(This was presented at Temple Beth-El Las Cruces, NM as the sermonette at "A Night with Judaism," a service to which congregants invited friends. relatives and neighbors and which was open to the community)
Some of us are preparing to watch the sporting event of sporting events, the Super Bowl, on Sunday. There are those of us who will really watch the game, those who will watch the gems of advertising in the breaks between each set of downs, and others who will revel at this year's musical performer, Madonna. Reports are that she will sing her song “Holiday” and possibly “Ray of Light,” a song inspired by her interest in Jewish mysticism. Still others will go to Super bowl parties primarily to be with friends or family. As a Kansas City Chiefs fan, I haven't been rooting for my own team in the Super Bowl since 1970. Still, watching that Chiefs 23-7 win over the Minnesota Vikings in Super Bowl IV with my dad and his brothers Harry and Jacob at their place - they had the color TV - is a great personal and family memory.
In our annual cycle of Torah readings, the passages assigned to this week and next week combine to be the Super Bowl of portions. Instead of Madonna singing, we get Moses and Miriam. Instead of the Patriots and Giants, we get the Israelites and the Egyptians. Instead of two great coaches, we have God directing Moses this week and Moses' father-in-law next week offering advice about delegating. Instead of razzle dazzle plays, incredible catches, astounding runs and amazing defense, even quarterback sacks, we have the parting of the Sea as the centerpiece of the first of these portions and, next week, there is thunder, lightning and an overwhelming divine voice presenting to Moses and the Israelites the great trophy of ethical teaching, the two tablets of the Ten Commandments.
But there was no Sinai experience without first crossing the sea, the section that we are about to read. We likely know the story well. The Israelites were by the Red Sea or, some say, the Sea of Reeds. The Egyptian were pursuing them and closing in. Moses raised his staff, but the sea wouldn't part until the people actually started to walk into the sea to prove that they had faith that the waters would part so they could cross on the sea bed. The wind swirled up, the waters split, and the Israelites crossed to the other side where they were safe. They turned and watched the Egyptians enter the sea, only to have the wind stop and the waters fell back to their normal state, catching the soldiers of Pharaoh in the depths of the sea. The Israelites were astonished, and both Moses and Miriam began to sing. Miriam and the women took up their timbrels and sang to God in gratitude for this great saving act, expressing their feelings very freely. One commentary explains that Moses had to think for a moment about how to respond to this miraculous event. He let a song rise from the depths of his emotions as well, but not only because of what he saw with his eyes. He realized that the people had shown a glimpse of their internal spirit of optimism by entering the sea. The passage before the song says that the people believed in God. The song at the sea, for Moses or Miriam, wasn't just exultation. It was a song of affirmation that moving from slavery to freedom was possible, inspired by a God who loves freedom and justice.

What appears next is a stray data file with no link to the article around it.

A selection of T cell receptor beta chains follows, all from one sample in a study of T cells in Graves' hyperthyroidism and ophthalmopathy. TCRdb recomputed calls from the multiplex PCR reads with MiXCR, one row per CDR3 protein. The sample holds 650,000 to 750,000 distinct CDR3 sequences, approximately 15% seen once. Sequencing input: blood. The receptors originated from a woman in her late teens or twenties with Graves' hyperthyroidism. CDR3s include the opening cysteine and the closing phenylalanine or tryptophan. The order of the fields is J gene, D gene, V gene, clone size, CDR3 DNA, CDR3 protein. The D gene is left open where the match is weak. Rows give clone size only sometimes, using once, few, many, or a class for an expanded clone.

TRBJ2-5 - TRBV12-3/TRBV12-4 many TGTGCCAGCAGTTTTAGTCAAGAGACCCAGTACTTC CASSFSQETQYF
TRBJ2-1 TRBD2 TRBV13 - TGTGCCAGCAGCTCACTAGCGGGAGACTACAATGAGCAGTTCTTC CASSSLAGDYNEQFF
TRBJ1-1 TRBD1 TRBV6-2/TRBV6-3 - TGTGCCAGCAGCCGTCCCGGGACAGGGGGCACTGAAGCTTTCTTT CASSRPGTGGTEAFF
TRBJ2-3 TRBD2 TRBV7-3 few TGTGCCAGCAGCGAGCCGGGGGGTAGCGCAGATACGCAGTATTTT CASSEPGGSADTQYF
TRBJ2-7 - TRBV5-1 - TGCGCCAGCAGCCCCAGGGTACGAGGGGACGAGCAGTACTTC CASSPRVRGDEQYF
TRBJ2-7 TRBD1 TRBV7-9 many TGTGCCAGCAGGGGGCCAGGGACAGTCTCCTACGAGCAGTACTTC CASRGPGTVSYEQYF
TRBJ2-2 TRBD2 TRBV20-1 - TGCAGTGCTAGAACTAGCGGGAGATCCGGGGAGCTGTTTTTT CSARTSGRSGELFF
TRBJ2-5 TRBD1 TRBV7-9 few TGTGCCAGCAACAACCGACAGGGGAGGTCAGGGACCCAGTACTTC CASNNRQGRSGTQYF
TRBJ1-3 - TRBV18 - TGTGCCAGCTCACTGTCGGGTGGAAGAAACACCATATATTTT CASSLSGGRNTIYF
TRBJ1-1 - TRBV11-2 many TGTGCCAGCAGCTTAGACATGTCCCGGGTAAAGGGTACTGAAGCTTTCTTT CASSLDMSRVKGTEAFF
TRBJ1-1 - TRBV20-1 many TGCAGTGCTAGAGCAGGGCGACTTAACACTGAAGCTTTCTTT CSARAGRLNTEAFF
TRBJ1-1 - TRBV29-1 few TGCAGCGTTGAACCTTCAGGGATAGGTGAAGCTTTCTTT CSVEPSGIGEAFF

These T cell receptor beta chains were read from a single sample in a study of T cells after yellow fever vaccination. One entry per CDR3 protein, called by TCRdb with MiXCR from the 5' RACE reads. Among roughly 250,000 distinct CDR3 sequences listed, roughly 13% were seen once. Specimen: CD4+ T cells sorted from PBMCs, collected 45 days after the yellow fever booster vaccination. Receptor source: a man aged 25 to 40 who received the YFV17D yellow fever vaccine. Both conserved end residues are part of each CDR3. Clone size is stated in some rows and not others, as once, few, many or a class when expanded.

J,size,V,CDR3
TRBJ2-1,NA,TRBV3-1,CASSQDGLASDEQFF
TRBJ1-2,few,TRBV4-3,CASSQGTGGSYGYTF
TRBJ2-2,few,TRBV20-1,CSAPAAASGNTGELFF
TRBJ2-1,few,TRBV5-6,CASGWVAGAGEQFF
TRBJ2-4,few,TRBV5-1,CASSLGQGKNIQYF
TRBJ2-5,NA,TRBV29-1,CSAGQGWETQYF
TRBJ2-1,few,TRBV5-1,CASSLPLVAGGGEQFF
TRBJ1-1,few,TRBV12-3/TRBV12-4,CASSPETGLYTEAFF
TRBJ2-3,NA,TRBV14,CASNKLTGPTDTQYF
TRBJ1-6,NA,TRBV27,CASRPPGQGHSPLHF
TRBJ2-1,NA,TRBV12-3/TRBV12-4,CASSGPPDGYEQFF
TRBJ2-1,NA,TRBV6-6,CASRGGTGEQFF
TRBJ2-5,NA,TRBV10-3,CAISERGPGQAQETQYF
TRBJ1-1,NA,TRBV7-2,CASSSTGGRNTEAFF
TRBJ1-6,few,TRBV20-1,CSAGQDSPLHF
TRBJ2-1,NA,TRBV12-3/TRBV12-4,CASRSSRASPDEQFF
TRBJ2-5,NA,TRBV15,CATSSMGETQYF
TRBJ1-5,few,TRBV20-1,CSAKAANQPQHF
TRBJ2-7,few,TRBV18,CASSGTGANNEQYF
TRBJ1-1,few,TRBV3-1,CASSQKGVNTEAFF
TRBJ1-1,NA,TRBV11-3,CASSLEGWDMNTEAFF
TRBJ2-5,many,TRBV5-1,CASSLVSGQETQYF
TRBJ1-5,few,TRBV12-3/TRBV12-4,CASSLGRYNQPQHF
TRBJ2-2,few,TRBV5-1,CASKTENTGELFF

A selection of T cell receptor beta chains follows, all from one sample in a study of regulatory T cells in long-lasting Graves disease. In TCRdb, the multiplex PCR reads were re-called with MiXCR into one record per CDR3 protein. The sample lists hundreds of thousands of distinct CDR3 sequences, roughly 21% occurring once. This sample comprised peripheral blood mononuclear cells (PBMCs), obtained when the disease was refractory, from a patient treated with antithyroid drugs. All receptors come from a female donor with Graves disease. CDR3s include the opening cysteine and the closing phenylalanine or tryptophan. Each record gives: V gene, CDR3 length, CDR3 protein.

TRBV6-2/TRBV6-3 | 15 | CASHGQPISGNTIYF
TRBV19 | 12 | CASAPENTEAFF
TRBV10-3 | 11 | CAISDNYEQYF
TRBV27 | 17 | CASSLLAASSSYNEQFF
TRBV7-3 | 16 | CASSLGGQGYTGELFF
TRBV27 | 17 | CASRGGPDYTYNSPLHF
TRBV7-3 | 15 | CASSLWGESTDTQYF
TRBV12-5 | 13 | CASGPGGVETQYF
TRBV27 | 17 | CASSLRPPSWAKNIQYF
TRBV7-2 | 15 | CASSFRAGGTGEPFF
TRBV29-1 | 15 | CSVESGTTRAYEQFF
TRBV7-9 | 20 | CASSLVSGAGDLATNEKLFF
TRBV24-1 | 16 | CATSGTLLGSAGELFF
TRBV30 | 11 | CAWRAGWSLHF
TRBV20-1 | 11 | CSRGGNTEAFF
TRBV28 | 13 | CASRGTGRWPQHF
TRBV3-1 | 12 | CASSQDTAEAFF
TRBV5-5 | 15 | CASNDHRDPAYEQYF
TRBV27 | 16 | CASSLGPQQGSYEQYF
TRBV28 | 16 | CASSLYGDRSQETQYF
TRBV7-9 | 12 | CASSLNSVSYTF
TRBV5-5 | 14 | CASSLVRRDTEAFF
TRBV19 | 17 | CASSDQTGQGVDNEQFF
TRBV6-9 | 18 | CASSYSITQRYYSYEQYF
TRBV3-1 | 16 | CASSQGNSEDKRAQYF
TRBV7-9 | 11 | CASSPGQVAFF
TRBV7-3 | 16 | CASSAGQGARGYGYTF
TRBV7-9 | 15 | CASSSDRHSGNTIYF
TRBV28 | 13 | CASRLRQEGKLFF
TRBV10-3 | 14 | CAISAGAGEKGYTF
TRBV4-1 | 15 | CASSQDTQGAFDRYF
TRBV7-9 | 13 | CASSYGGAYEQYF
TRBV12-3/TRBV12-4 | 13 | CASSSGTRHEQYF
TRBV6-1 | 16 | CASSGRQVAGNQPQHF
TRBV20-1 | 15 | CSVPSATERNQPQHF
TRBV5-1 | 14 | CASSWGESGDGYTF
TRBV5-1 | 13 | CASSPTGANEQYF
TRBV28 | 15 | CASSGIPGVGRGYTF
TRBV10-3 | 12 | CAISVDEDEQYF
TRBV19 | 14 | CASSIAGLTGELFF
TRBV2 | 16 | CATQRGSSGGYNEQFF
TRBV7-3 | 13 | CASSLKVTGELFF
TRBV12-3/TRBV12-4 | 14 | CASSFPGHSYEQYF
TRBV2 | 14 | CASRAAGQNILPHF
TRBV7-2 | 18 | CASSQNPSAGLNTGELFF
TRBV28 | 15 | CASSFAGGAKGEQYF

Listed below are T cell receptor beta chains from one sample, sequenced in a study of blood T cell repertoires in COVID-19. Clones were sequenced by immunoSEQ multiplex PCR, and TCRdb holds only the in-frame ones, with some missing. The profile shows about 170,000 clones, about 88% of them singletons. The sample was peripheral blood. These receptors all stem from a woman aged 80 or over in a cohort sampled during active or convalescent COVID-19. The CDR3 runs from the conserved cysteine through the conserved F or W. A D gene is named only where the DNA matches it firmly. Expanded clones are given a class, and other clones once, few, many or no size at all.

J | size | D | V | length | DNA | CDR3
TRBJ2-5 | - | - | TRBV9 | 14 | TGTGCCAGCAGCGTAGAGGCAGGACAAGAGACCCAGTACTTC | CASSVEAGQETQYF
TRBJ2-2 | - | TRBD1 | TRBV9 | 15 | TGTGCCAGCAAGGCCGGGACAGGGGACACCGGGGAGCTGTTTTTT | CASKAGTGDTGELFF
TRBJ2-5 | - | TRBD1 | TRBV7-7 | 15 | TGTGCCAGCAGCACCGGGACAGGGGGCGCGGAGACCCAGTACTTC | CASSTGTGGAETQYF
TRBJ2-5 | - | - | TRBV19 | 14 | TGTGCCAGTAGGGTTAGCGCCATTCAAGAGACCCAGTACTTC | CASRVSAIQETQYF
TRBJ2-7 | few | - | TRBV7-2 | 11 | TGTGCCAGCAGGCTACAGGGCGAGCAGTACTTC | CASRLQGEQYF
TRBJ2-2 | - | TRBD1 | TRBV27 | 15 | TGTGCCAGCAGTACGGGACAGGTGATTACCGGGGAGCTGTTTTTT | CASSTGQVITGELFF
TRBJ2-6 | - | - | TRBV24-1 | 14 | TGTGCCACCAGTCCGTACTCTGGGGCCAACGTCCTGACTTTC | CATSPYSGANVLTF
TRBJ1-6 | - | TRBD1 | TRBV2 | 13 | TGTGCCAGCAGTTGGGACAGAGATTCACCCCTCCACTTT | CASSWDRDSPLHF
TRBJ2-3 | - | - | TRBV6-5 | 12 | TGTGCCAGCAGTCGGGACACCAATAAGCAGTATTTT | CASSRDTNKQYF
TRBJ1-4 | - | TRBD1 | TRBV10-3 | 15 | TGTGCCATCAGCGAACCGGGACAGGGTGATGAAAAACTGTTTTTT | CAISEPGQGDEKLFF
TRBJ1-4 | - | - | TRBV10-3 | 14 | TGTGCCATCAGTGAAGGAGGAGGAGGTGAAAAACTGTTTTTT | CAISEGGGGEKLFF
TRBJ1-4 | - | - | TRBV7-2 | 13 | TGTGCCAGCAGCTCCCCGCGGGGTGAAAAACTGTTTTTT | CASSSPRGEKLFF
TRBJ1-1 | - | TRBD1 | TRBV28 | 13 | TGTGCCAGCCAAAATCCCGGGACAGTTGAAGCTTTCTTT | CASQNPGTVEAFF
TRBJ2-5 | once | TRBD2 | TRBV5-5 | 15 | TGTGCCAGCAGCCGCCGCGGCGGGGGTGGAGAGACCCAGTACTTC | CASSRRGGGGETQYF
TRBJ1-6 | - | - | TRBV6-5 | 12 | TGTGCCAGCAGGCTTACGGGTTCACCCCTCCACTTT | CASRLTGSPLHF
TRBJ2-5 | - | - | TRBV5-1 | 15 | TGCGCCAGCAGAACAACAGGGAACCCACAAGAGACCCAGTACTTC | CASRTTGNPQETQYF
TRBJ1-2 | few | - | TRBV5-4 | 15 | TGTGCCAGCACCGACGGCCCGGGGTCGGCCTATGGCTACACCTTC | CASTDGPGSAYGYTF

The celebratory Song at the Sea, SHIRAT HAYAM, took note of the deaths of the Egyptians, but we are taught not to rejoice in their demise. The rabbis of our tradition imagined that angels in heaven were shouting for joy as the waters fell onto the Egyptian army and the Israelites were saved and free. God gave the angels a quick rebuke, saying, "My children – that is, the Egyptian soldiers- have died, and you sing praises?" From this one explanation or midrash, we learn that it’s best that we not derive joy out of the defeat of our enemy or someone we don't like. This is a lesson we can put into practice in the realms of sports, politics, and in our relationships throughout our lives.
As we listen to the song at the sea, with some of the verses chanted with a special melody, may it represent for us a thoughtful and heartfelt exprssion of gratitude for our freedom. It is that freedom that allows us to root for whomever we want on Sunday and then, like the players, to shake hands at the end and return to being one people moving from life on the field to life in our world that can give us so many gifts every day, including friendship, understanding, healthy competition, true liberty, and, finally, peace. So may it be - let us say amen.